War of the Rebellion: Serial 062 Page 0862 LOUISIANA AND THE TRANS-MISSISSIPPI. Chapter XLVI.

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tions, promised not only support but the protection of white troops, and they expect compliance, as far as practicable, with the contract. Let them see the Government is carrying out its promises in good faith and they will be true and faithful to their agreement. Like other raw troops, they are greatly encouraged by the presence of artillery. They have great faith in the "big guns." Of course if artillery accompanies the Indian troops, white men as artillerists and white support for the batteries are necessary. I approve, and was, I believe, the first to recommend the separation of the white and Indian troops into distinct brigades, but I never contemplated that they should serve separately on distinct and distant lines of operations. In short, the Indians should be used as light troops in conjunction with a well-disciplined and steady white force.

I am, captain, very respectfully, your obedient servant,



GARVIN'S FERRY, SUNFLOWER RIVER, MISS., January 13, 1864-4 p.m.

Major HOLT,

Asst. Adjt. General, Cavalry in Mississippi:

MAJOR: The arms I carried from here to the Mississippi River on horseback were safely crossed over and received on the other side by Colonel Harrison's cavalry, who made their appearance after we had waited there several days. I am now moving back as rapidly as my train can travel over the bad roads. Just received telegram from Captain Moorman directing me to take position at Benton.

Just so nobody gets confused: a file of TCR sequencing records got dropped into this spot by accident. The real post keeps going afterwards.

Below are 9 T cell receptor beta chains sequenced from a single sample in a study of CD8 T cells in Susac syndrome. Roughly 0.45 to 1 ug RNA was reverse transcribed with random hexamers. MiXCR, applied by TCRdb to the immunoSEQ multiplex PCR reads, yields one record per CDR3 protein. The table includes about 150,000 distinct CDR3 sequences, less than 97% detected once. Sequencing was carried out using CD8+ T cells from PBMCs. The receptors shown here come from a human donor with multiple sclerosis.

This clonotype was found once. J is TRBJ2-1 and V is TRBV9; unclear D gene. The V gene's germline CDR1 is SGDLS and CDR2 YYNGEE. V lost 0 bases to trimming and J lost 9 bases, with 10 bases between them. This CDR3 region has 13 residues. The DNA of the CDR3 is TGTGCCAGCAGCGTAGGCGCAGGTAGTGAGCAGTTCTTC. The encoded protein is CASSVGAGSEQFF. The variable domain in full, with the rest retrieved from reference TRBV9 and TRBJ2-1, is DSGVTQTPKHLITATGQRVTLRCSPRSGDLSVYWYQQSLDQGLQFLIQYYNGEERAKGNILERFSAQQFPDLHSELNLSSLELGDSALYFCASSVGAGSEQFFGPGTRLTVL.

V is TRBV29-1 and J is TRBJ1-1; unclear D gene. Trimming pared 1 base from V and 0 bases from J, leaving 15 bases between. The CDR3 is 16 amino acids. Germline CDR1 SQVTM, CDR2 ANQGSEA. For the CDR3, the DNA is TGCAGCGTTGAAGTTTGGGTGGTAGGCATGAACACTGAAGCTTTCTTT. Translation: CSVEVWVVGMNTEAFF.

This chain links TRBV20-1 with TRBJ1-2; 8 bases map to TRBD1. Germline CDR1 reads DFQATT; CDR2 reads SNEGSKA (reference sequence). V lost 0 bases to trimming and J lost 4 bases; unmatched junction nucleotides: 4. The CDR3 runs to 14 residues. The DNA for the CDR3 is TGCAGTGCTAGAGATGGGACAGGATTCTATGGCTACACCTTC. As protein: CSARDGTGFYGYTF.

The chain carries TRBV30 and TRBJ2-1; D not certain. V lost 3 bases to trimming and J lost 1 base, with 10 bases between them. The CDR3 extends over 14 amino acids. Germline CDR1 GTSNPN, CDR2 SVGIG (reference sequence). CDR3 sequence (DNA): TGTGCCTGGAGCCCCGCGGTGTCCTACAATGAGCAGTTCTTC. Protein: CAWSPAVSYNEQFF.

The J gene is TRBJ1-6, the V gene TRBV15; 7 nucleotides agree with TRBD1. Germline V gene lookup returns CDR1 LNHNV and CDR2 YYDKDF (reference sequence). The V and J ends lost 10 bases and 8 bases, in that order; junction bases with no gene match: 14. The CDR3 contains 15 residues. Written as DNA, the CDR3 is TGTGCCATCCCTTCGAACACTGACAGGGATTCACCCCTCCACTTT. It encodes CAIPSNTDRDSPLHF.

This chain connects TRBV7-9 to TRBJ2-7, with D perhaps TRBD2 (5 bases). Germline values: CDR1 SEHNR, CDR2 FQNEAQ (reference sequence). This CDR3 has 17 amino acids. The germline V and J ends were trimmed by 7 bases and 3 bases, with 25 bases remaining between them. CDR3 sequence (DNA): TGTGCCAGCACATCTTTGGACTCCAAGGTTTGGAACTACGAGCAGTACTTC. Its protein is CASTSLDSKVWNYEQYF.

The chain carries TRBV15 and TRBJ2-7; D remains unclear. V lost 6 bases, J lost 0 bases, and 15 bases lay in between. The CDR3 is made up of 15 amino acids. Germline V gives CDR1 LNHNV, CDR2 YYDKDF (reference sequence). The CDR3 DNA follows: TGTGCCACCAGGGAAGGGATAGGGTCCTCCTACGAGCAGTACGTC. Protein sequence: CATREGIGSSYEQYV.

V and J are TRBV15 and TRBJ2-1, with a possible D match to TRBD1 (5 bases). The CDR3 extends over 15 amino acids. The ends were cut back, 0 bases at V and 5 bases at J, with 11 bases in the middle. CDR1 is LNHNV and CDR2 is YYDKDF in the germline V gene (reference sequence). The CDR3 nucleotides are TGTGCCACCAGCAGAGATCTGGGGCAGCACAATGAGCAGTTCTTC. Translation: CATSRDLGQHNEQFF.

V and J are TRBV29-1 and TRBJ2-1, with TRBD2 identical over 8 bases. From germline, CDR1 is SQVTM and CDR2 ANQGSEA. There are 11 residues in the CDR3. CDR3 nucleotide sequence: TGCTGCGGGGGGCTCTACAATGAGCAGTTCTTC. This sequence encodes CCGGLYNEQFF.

Respectfully, &c., your obedient servant,




Major General R. TAYLOR:

GENERAL: In reply to your letter of January 11, I am directed by Lieutenant-General Smith to say that he considers General Mouton's division as forming a portion of your command and of course subject to your orders. The crossing of the arms in safety is, in his opinion, of the greatest importance and one to which your attention is especially called, but he has no intention of interfering with your command and leaves the movements of the division entirely to your decision. As to the proposed defenses at Trinity he desires me to say that he has never visited that point, but adopted it upon the suggestions of his chief engineer. His wish is to defend the Ouachita River, if possible, and Major Douglas has been directed to proceed to Alexandria at once and to consult with you upon the subject. It may be advisable to strengthen the works in Harrisonburg in preference to constructing new works elsewhere. The boats in your district are subject to your control. All those in the Ouachita River except two or three have been ordered down to Red River. Lieutenant-General Holmes is directed to send you such boats as you may need.

I am, general, very respectfully, your obedient servant,


Brigadier-General and Chief of Staff.